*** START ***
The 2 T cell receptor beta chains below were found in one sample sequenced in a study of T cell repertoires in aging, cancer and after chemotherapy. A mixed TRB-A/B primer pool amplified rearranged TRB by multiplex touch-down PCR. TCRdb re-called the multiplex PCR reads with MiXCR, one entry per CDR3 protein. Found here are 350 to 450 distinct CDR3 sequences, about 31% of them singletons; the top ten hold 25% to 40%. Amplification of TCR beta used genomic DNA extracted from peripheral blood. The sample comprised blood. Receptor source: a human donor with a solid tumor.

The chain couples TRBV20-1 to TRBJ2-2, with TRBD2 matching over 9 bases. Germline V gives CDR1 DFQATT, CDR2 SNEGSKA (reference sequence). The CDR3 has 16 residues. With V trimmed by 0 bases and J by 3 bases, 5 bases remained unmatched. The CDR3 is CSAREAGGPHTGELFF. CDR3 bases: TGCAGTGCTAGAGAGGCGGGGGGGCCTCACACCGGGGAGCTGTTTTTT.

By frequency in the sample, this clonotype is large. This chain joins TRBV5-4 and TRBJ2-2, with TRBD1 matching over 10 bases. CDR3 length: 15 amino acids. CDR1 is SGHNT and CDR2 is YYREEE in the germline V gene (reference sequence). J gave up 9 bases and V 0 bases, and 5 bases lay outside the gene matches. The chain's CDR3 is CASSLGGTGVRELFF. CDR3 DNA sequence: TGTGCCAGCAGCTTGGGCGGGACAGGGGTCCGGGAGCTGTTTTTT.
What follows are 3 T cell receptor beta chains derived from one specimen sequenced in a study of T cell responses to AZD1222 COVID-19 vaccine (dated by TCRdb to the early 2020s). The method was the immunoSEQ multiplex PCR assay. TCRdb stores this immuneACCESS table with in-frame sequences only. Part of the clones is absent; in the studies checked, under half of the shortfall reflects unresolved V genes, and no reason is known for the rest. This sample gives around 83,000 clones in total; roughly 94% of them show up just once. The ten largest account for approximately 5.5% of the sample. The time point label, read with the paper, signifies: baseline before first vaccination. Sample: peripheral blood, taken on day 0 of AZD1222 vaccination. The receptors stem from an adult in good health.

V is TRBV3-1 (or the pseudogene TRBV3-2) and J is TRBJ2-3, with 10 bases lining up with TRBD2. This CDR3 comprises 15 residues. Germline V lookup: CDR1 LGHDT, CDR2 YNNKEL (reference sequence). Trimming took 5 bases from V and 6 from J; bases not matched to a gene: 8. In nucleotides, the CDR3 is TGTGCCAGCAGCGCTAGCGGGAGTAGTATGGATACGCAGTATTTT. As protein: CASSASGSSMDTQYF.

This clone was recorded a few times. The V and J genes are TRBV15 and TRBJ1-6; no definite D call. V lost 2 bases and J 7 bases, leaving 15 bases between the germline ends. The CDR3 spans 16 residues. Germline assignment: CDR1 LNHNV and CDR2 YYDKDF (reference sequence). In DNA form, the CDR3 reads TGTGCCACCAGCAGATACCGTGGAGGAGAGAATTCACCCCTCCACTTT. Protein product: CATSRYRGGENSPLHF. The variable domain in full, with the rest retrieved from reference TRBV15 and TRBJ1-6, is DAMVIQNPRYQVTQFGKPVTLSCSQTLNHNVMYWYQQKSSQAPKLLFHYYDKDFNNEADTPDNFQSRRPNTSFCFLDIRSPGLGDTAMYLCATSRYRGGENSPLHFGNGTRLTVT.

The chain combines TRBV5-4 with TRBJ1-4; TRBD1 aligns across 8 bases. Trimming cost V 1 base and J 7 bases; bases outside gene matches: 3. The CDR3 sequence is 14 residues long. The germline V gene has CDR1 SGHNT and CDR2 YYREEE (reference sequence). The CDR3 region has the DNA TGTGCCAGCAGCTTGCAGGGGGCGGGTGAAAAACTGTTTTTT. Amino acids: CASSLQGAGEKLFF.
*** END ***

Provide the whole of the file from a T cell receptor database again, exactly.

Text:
The 2 T cell receptor beta chains below were found in one sample sequenced in a study of T cell repertoires in aging, cancer and after chemotherapy. A mixed TRB-A/B primer pool amplified rearranged TRB by multiplex touch-down PCR. TCRdb re-called the multiplex PCR reads with MiXCR, one entry per CDR3 protein. Found here are 350 to 450 distinct CDR3 sequences, about 31% of them singletons; the top ten hold 25% to 40%. Amplification of TCR beta used genomic DNA extracted from peripheral blood. The sample comprised blood. Receptor source: a human donor with a solid tumor.

The chain couples TRBV20-1 to TRBJ2-2, with TRBD2 matching over 9 bases. Germline V gives CDR1 DFQATT, CDR2 SNEGSKA (reference sequence). The CDR3 has 16 residues. With V trimmed by 0 bases and J by 3 bases, 5 bases remained unmatched. The CDR3 is CSAREAGGPHTGELFF. CDR3 bases: TGCAGTGCTAGAGAGGCGGGGGGGCCTCACACCGGGGAGCTGTTTTTT.

By frequency in the sample, this clonotype is large. This chain joins TRBV5-4 and TRBJ2-2, with TRBD1 matching over 10 bases. CDR3 length: 15 amino acids. CDR1 is SGHNT and CDR2 is YYREEE in the germline V gene (reference sequence). J gave up 9 bases and V 0 bases, and 5 bases lay outside the gene matches. The chain's CDR3 is CASSLGGTGVRELFF. CDR3 DNA sequence: TGTGCCAGCAGCTTGGGCGGGACAGGGGTCCGGGAGCTGTTTTTT.
What follows are 3 T cell receptor beta chains derived from one specimen sequenced in a study of T cell responses to AZD1222 COVID-19 vaccine (dated by TCRdb to the early 2020s). The method was the immunoSEQ multiplex PCR assay. TCRdb stores this immuneACCESS table with in-frame sequences only. Part of the clones is absent; in the studies checked, under half of the shortfall reflects unresolved V genes, and no reason is known for the rest. This sample gives around 83,000 clones in total; roughly 94% of them show up just once. The ten largest account for approximately 5.5% of the sample. The time point label, read with the paper, signifies: baseline before first vaccination. Sample: peripheral blood, taken on day 0 of AZD1222 vaccination. The receptors stem from an adult in good health.

V is TRBV3-1 (or the pseudogene TRBV3-2) and J is TRBJ2-3, with 10 bases lining up with TRBD2. This CDR3 comprises 15 residues. Germline V lookup: CDR1 LGHDT, CDR2 YNNKEL (reference sequence). Trimming took 5 bases from V and 6 from J; bases not matched to a gene: 8. In nucleotides, the CDR3 is TGTGCCAGCAGCGCTAGCGGGAGTAGTATGGATACGCAGTATTTT. As protein: CASSASGSSMDTQYF.

This clone was recorded a few times. The V and J genes are TRBV15 and TRBJ1-6; no definite D call. V lost 2 bases and J 7 bases, leaving 15 bases between the germline ends. The CDR3 spans 16 residues. Germline assignment: CDR1 LNHNV and CDR2 YYDKDF (reference sequence). In DNA form, the CDR3 reads TGTGCCACCAGCAGATACCGTGGAGGAGAGAATTCACCCCTCCACTTT. Protein product: CATSRYRGGENSPLHF. The variable domain in full, with the rest retrieved from reference TRBV15 and TRBJ1-6, is DAMVIQNPRYQVTQFGKPVTLSCSQTLNHNVMYWYQQKSSQAPKLLFHYYDKDFNNEADTPDNFQSRRPNTSFCFLDIRSPGLGDTAMYLCATSRYRGGENSPLHFGNGTRLTVT.

The chain combines TRBV5-4 with TRBJ1-4; TRBD1 aligns across 8 bases. Trimming cost V 1 base and J 7 bases; bases outside gene matches: 3. The CDR3 sequence is 14 residues long. The germline V gene has CDR1 SGHNT and CDR2 YYREEE (reference sequence). The CDR3 region has the DNA TGTGCCAGCAGCTTGCAGGGGGCGGGTGAAAAACTGTTTTTT. Amino acids: CASSLQGAGEKLFF.